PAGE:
A large burn
Altered level of response. E.g. erratic behaviour, not responsive to questions
The person is under 12, elderly or weakened
Many wounds can be dealt with at home – particularly superficial ones.
For superficial wounds that are not bleeding
Clean the area with an antiseptic wipe and apply a dressing.
(If no antiseptic wipes – use clean water, wound wash or a mild anti bacterial soap. Do not scrub the wound as this may dislodge coagulated blood-when your blood cells clot over the wound. )
Do not use homemade products – saltwater. Also do not sue iodine directly on a wound as they can be detrimental to healing and can increase scaring.
Wound needs to be kept clean and dry, when dressing or changing wounds always remember to wash hands.
Do not pick the wound or touch it unnecessarily.
For a wound that is bleeding:
Apply pressure on the wound with a clean, absorbent – non sticky / non disintegrating item- Avoid cotton wool, toilet paper and tissues – Gauze pads and clean towels are acceptable.
Once pressure is applied do not remove the pad for 10 minutes, if blood appears through pad apply additional pads on top. Remember to elevate the area above the heart only if there is no obvious sign of fracture.
If after 10 minutes the wound is still bleeding or you are experiencing symptoms of shock, urgent medical assistance is requiring.
Any wound that spurts blood needs to be evaluated by a doctor ASAP.
Determine if the wound may need stitches or not. A wound may need stitches if;
It is still bleeding after 10 minutes of pressure.
The edges of the wound gape more than 1cm apart.
You can see stringy stuff or yellowish bubbly stuff inside the wound.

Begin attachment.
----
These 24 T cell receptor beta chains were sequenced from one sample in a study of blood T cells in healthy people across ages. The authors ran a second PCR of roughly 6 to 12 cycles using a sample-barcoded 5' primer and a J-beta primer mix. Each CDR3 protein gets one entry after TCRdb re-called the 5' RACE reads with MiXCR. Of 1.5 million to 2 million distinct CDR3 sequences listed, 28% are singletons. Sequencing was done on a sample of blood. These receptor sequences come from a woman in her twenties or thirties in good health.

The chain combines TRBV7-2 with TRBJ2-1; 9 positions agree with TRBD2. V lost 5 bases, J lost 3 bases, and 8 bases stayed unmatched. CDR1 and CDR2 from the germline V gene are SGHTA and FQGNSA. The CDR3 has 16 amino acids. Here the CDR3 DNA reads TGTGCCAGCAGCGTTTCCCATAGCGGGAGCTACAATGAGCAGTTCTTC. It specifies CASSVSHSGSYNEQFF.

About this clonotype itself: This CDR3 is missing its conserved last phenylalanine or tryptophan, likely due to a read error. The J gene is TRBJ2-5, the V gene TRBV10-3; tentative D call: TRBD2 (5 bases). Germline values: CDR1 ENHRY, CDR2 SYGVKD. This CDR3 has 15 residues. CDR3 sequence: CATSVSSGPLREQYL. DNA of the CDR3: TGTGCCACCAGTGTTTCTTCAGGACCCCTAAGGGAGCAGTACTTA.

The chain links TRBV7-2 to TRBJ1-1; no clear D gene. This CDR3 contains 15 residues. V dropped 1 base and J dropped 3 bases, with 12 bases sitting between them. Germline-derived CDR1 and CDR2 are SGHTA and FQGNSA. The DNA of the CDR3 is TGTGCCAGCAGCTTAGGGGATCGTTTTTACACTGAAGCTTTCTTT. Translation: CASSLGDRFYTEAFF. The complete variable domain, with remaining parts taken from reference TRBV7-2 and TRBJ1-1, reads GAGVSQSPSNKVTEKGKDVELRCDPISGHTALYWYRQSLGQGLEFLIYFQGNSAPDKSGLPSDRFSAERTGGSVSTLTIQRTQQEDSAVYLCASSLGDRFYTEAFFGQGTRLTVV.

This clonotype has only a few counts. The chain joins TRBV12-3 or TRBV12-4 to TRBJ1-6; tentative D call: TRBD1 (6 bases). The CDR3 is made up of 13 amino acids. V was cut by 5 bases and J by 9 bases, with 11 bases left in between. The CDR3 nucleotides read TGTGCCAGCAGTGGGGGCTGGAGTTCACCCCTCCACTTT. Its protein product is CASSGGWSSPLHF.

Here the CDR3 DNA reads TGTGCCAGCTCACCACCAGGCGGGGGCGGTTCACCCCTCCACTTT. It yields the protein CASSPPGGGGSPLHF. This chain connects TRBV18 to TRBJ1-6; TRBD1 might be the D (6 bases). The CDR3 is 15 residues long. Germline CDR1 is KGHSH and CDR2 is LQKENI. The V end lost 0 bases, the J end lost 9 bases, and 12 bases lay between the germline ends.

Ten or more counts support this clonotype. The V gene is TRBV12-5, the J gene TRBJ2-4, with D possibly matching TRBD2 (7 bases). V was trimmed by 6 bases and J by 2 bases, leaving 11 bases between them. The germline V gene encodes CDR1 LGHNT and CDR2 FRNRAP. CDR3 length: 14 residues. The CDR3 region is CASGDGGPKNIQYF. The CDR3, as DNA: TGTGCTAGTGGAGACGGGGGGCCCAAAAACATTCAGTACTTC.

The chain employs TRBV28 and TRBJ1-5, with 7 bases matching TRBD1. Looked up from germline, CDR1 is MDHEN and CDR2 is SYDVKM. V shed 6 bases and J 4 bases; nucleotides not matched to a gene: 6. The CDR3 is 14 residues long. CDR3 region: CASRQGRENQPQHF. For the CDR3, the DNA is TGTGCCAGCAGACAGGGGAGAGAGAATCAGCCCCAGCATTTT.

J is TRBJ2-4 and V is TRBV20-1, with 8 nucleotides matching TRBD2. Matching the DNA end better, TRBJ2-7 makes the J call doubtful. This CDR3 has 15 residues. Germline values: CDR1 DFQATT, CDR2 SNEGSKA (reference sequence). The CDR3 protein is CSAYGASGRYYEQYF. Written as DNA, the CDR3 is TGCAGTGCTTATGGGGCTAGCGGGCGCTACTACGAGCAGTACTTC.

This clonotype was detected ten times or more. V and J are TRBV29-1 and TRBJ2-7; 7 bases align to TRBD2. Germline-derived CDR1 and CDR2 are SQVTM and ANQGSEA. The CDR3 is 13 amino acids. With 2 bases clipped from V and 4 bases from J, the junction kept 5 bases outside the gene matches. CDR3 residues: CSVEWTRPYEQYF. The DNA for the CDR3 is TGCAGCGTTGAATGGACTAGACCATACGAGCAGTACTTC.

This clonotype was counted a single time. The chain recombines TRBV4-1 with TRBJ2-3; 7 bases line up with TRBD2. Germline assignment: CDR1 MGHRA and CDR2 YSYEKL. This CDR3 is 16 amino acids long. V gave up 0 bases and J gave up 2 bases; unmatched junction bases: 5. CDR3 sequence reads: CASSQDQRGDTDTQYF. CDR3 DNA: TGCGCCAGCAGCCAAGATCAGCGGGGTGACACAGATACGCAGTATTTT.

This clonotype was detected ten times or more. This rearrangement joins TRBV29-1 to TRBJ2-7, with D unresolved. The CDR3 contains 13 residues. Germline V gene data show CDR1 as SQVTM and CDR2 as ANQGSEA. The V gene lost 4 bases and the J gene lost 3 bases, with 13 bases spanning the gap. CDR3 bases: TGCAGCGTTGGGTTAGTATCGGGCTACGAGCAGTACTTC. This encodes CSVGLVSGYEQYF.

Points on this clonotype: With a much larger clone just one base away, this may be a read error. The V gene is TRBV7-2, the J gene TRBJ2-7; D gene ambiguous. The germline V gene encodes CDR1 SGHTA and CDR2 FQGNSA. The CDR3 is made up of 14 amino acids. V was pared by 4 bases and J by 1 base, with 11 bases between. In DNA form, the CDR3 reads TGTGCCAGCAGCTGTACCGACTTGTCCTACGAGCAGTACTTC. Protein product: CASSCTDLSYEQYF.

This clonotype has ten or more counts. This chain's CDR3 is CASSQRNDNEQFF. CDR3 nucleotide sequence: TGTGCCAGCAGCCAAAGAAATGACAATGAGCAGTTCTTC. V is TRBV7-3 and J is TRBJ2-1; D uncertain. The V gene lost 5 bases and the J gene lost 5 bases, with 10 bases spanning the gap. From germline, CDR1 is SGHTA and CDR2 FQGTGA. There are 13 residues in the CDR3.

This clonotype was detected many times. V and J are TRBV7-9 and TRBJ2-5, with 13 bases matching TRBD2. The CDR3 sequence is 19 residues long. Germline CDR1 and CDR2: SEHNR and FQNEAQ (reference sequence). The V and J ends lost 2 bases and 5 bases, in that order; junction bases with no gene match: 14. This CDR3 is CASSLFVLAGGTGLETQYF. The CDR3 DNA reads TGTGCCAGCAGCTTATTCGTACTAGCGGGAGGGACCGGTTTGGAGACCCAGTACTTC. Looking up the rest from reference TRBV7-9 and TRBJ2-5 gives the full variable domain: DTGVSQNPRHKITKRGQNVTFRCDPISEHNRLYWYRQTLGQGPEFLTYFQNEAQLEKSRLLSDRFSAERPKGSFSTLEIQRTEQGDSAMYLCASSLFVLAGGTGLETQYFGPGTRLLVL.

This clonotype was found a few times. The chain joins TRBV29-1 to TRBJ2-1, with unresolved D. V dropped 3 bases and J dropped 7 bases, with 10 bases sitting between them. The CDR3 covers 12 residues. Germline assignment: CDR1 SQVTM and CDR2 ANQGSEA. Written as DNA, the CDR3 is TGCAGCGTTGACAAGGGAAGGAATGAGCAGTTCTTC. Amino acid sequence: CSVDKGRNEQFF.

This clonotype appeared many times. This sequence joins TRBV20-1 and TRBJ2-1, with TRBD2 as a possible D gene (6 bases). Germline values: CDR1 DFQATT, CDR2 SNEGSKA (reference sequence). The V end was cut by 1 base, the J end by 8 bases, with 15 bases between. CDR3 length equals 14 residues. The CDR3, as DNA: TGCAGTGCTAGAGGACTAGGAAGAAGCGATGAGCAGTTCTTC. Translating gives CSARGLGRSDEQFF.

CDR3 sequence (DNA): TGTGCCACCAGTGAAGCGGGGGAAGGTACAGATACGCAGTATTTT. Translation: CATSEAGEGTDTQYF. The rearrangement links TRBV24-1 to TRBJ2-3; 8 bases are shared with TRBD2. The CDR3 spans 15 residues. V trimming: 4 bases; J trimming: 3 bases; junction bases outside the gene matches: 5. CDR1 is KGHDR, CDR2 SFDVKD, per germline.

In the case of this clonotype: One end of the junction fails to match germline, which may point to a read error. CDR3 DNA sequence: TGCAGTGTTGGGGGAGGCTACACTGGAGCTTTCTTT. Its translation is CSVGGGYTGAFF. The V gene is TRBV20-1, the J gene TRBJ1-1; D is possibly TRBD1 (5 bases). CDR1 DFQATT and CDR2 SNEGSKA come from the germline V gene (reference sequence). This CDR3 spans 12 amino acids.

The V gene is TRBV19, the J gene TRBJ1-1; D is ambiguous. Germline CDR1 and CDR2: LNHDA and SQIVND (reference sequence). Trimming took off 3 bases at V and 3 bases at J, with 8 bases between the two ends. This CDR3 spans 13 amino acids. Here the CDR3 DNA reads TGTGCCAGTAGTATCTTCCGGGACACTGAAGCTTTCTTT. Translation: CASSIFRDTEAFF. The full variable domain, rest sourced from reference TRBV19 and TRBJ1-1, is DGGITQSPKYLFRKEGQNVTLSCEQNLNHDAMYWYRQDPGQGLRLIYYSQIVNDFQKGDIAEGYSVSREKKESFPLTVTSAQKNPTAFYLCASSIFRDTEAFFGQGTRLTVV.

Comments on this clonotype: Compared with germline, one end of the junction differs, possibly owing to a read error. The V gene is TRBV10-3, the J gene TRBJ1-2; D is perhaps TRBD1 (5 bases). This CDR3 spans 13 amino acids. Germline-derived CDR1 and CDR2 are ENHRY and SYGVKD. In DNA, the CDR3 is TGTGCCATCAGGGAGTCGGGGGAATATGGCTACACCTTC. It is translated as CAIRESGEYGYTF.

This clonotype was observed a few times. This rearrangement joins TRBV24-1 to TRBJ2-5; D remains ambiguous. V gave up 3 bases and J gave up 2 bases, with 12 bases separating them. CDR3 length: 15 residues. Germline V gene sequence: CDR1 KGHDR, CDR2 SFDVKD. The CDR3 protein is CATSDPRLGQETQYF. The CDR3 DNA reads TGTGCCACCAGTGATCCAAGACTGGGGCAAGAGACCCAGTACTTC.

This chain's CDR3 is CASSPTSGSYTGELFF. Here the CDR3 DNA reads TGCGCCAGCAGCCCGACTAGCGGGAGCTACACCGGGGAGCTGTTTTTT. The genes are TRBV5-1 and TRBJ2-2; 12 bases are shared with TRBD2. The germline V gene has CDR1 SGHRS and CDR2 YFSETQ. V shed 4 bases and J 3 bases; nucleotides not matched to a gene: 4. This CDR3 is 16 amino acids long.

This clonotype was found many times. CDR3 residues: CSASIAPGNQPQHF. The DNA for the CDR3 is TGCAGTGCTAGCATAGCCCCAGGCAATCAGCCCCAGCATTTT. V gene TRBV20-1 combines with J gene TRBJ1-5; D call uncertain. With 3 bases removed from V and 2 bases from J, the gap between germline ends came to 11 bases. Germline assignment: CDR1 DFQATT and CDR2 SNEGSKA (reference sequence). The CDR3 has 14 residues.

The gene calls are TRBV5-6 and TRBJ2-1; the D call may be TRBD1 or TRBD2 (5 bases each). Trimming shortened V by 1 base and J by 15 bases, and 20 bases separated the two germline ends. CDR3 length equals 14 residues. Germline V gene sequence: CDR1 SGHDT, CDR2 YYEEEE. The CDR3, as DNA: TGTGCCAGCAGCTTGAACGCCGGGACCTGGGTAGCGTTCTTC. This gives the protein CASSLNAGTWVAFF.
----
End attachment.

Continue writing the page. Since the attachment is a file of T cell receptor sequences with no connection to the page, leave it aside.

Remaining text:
The wound is on your lower leg.
The wound is on a joint, or an area where the skin is pulled a lot.
If you work in a job where you get dirty and the wound has a high chance of getting contaminated.
Stitches usually need to be placed within 12 hoursGetting medical care
If nerves or tendons have been affected , the injury is on a joint
Something is embedded in the wound - leave in place- do not remove
The wound is in the genitals , mouth , hand or face .
The wound does not heal properly or shows sign of infection
Make sure anything you cut with is clean - use new blades
Never cut the wrist over any blood vessels
Do not cut deeply .
Sprains / strains
A sprain is where damage is caused to the ligament by overstretching. Sprains are associated with joints: usually ankles, wrists, knees, elbows and fingers. It is common for a sprain to occur alongside a fracture or strain but a sprain can occur without any fracture.
A strain on the other hand occurs when a muscle is overstretched. This can occur to any muscle in the body – the saying pulled muscle is in relation to a strain.
Signs and symptoms of a strain or sprain